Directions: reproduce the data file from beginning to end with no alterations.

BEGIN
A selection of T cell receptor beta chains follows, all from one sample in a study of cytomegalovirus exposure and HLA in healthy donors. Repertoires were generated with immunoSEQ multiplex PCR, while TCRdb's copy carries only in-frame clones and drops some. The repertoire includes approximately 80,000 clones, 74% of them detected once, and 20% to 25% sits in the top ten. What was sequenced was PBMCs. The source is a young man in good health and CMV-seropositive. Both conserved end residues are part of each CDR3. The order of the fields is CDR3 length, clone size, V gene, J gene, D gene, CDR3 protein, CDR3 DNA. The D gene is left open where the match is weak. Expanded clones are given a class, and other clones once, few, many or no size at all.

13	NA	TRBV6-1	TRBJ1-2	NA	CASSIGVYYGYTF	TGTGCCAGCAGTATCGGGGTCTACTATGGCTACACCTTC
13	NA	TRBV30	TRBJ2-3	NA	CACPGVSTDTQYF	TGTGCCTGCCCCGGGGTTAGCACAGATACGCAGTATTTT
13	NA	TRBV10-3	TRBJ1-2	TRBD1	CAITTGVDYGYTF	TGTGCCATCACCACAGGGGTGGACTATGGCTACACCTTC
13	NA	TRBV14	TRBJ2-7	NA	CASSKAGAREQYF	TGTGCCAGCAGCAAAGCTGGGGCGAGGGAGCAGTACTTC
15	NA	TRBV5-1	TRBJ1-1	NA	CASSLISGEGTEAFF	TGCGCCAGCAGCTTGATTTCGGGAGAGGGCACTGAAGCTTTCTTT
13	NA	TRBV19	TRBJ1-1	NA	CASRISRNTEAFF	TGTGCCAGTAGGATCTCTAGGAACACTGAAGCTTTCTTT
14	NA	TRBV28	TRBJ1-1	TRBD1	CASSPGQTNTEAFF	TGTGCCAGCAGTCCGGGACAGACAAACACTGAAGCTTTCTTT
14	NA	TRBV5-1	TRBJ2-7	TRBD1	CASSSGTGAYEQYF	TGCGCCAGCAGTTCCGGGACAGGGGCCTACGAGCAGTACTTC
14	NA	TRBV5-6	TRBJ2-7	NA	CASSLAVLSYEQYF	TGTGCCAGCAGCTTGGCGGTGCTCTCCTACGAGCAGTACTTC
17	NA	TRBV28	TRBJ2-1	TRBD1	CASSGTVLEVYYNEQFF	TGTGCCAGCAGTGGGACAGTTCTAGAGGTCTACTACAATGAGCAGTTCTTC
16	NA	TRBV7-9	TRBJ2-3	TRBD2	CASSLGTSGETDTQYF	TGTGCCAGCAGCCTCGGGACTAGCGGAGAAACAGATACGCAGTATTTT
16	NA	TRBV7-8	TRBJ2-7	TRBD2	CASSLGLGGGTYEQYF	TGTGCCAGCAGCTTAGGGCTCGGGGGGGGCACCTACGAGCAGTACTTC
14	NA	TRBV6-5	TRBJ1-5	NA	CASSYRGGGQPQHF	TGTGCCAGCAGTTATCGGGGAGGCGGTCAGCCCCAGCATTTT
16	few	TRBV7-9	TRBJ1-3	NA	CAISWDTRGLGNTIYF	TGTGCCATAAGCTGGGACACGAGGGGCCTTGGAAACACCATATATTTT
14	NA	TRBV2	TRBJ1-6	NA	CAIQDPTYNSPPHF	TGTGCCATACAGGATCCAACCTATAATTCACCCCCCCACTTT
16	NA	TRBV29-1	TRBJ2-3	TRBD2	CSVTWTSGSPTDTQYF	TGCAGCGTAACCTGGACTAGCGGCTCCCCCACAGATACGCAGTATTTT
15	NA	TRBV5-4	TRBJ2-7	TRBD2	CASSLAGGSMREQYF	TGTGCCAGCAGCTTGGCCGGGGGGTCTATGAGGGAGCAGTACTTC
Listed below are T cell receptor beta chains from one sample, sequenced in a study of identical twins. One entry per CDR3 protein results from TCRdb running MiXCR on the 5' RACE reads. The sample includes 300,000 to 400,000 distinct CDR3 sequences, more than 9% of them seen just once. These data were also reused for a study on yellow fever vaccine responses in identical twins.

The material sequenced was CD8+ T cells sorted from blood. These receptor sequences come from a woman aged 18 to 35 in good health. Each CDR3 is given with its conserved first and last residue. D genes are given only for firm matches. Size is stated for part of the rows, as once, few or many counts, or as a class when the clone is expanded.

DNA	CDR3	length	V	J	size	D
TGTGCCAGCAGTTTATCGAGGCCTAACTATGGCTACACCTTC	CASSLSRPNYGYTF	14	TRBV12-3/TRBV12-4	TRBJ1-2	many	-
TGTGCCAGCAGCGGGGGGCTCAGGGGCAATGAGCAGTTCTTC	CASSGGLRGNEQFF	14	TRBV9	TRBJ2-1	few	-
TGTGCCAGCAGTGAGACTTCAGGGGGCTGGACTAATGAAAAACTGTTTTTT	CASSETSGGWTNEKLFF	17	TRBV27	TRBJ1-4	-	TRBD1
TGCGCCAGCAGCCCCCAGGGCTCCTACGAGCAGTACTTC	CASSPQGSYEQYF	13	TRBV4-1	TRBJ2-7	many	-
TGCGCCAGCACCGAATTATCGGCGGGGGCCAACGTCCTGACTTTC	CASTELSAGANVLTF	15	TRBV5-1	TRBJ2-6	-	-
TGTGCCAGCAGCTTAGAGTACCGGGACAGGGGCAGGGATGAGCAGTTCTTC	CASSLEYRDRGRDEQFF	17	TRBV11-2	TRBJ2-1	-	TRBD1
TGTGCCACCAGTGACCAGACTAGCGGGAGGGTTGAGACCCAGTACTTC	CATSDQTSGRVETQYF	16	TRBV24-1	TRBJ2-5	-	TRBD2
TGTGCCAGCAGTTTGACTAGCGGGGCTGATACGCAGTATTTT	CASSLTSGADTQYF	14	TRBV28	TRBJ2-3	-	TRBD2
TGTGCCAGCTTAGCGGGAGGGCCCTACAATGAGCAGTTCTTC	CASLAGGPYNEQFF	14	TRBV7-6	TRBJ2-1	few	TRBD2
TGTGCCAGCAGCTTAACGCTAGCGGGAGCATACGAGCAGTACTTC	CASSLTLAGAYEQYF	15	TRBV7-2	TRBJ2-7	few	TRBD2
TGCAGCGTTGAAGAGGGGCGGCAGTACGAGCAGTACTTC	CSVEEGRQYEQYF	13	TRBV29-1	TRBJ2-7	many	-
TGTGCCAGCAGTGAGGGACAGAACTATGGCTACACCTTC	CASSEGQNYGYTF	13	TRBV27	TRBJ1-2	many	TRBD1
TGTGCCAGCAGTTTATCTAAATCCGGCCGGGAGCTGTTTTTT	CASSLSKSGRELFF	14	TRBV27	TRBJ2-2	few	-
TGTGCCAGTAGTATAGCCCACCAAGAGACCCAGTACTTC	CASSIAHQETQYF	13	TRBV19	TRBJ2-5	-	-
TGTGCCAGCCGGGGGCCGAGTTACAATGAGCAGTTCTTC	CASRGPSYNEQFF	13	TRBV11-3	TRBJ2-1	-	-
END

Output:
A selection of T cell receptor beta chains follows, all from one sample in a study of cytomegalovirus exposure and HLA in healthy donors. Repertoires were generated with immunoSEQ multiplex PCR, while TCRdb's copy carries only in-frame clones and drops some. The repertoire includes approximately 80,000 clones, 74% of them detected once, and 20% to 25% sits in the top ten. What was sequenced was PBMCs. The source is a young man in good health and CMV-seropositive. Both conserved end residues are part of each CDR3. The order of the fields is CDR3 length, clone size, V gene, J gene, D gene, CDR3 protein, CDR3 DNA. The D gene is left open where the match is weak. Expanded clones are given a class, and other clones once, few, many or no size at all.

13	NA	TRBV6-1	TRBJ1-2	NA	CASSIGVYYGYTF	TGTGCCAGCAGTATCGGGGTCTACTATGGCTACACCTTC
13	NA	TRBV30	TRBJ2-3	NA	CACPGVSTDTQYF	TGTGCCTGCCCCGGGGTTAGCACAGATACGCAGTATTTT
13	NA	TRBV10-3	TRBJ1-2	TRBD1	CAITTGVDYGYTF	TGTGCCATCACCACAGGGGTGGACTATGGCTACACCTTC
13	NA	TRBV14	TRBJ2-7	NA	CASSKAGAREQYF	TGTGCCAGCAGCAAAGCTGGGGCGAGGGAGCAGTACTTC
15	NA	TRBV5-1	TRBJ1-1	NA	CASSLISGEGTEAFF	TGCGCCAGCAGCTTGATTTCGGGAGAGGGCACTGAAGCTTTCTTT
13	NA	TRBV19	TRBJ1-1	NA	CASRISRNTEAFF	TGTGCCAGTAGGATCTCTAGGAACACTGAAGCTTTCTTT
14	NA	TRBV28	TRBJ1-1	TRBD1	CASSPGQTNTEAFF	TGTGCCAGCAGTCCGGGACAGACAAACACTGAAGCTTTCTTT
14	NA	TRBV5-1	TRBJ2-7	TRBD1	CASSSGTGAYEQYF	TGCGCCAGCAGTTCCGGGACAGGGGCCTACGAGCAGTACTTC
14	NA	TRBV5-6	TRBJ2-7	NA	CASSLAVLSYEQYF	TGTGCCAGCAGCTTGGCGGTGCTCTCCTACGAGCAGTACTTC
17	NA	TRBV28	TRBJ2-1	TRBD1	CASSGTVLEVYYNEQFF	TGTGCCAGCAGTGGGACAGTTCTAGAGGTCTACTACAATGAGCAGTTCTTC
16	NA	TRBV7-9	TRBJ2-3	TRBD2	CASSLGTSGETDTQYF	TGTGCCAGCAGCCTCGGGACTAGCGGAGAAACAGATACGCAGTATTTT
16	NA	TRBV7-8	TRBJ2-7	TRBD2	CASSLGLGGGTYEQYF	TGTGCCAGCAGCTTAGGGCTCGGGGGGGGCACCTACGAGCAGTACTTC
14	NA	TRBV6-5	TRBJ1-5	NA	CASSYRGGGQPQHF	TGTGCCAGCAGTTATCGGGGAGGCGGTCAGCCCCAGCATTTT
16	few	TRBV7-9	TRBJ1-3	NA	CAISWDTRGLGNTIYF	TGTGCCATAAGCTGGGACACGAGGGGCCTTGGAAACACCATATATTTT
14	NA	TRBV2	TRBJ1-6	NA	CAIQDPTYNSPPHF	TGTGCCATACAGGATCCAACCTATAATTCACCCCCCCACTTT
16	NA	TRBV29-1	TRBJ2-3	TRBD2	CSVTWTSGSPTDTQYF	TGCAGCGTAACCTGGACTAGCGGCTCCCCCACAGATACGCAGTATTTT
15	NA	TRBV5-4	TRBJ2-7	TRBD2	CASSLAGGSMREQYF	TGTGCCAGCAGCTTGGCCGGGGGGTCTATGAGGGAGCAGTACTTC
Listed below are T cell receptor beta chains from one sample, sequenced in a study of identical twins. One entry per CDR3 protein results from TCRdb running MiXCR on the 5' RACE reads. The sample includes 300,000 to 400,000 distinct CDR3 sequences, more than 9% of them seen just once. These data were also reused for a study on yellow fever vaccine responses in identical twins.

The material sequenced was CD8+ T cells sorted from blood. These receptor sequences come from a woman aged 18 to 35 in good health. Each CDR3 is given with its conserved first and last residue. D genes are given only for firm matches. Size is stated for part of the rows, as once, few or many counts, or as a class when the clone is expanded.

DNA	CDR3	length	V	J	size	D
TGTGCCAGCAGTTTATCGAGGCCTAACTATGGCTACACCTTC	CASSLSRPNYGYTF	14	TRBV12-3/TRBV12-4	TRBJ1-2	many	-
TGTGCCAGCAGCGGGGGGCTCAGGGGCAATGAGCAGTTCTTC	CASSGGLRGNEQFF	14	TRBV9	TRBJ2-1	few	-
TGTGCCAGCAGTGAGACTTCAGGGGGCTGGACTAATGAAAAACTGTTTTTT	CASSETSGGWTNEKLFF	17	TRBV27	TRBJ1-4	-	TRBD1
TGCGCCAGCAGCCCCCAGGGCTCCTACGAGCAGTACTTC	CASSPQGSYEQYF	13	TRBV4-1	TRBJ2-7	many	-
TGCGCCAGCACCGAATTATCGGCGGGGGCCAACGTCCTGACTTTC	CASTELSAGANVLTF	15	TRBV5-1	TRBJ2-6	-	-
TGTGCCAGCAGCTTAGAGTACCGGGACAGGGGCAGGGATGAGCAGTTCTTC	CASSLEYRDRGRDEQFF	17	TRBV11-2	TRBJ2-1	-	TRBD1
TGTGCCACCAGTGACCAGACTAGCGGGAGGGTTGAGACCCAGTACTTC	CATSDQTSGRVETQYF	16	TRBV24-1	TRBJ2-5	-	TRBD2
TGTGCCAGCAGTTTGACTAGCGGGGCTGATACGCAGTATTTT	CASSLTSGADTQYF	14	TRBV28	TRBJ2-3	-	TRBD2
TGTGCCAGCTTAGCGGGAGGGCCCTACAATGAGCAGTTCTTC	CASLAGGPYNEQFF	14	TRBV7-6	TRBJ2-1	few	TRBD2
TGTGCCAGCAGCTTAACGCTAGCGGGAGCATACGAGCAGTACTTC	CASSLTLAGAYEQYF	15	TRBV7-2	TRBJ2-7	few	TRBD2
TGCAGCGTTGAAGAGGGGCGGCAGTACGAGCAGTACTTC	CSVEEGRQYEQYF	13	TRBV29-1	TRBJ2-7	many	-
TGTGCCAGCAGTGAGGGACAGAACTATGGCTACACCTTC	CASSEGQNYGYTF	13	TRBV27	TRBJ1-2	many	TRBD1
TGTGCCAGCAGTTTATCTAAATCCGGCCGGGAGCTGTTTTTT	CASSLSKSGRELFF	14	TRBV27	TRBJ2-2	few	-
TGTGCCAGTAGTATAGCCCACCAAGAGACCCAGTACTTC	CASSIAHQETQYF	13	TRBV19	TRBJ2-5	-	-
TGTGCCAGCCGGGGGCCGAGTTACAATGAGCAGTTCTTC	CASRGPSYNEQFF	13	TRBV11-3	TRBJ2-1	-	-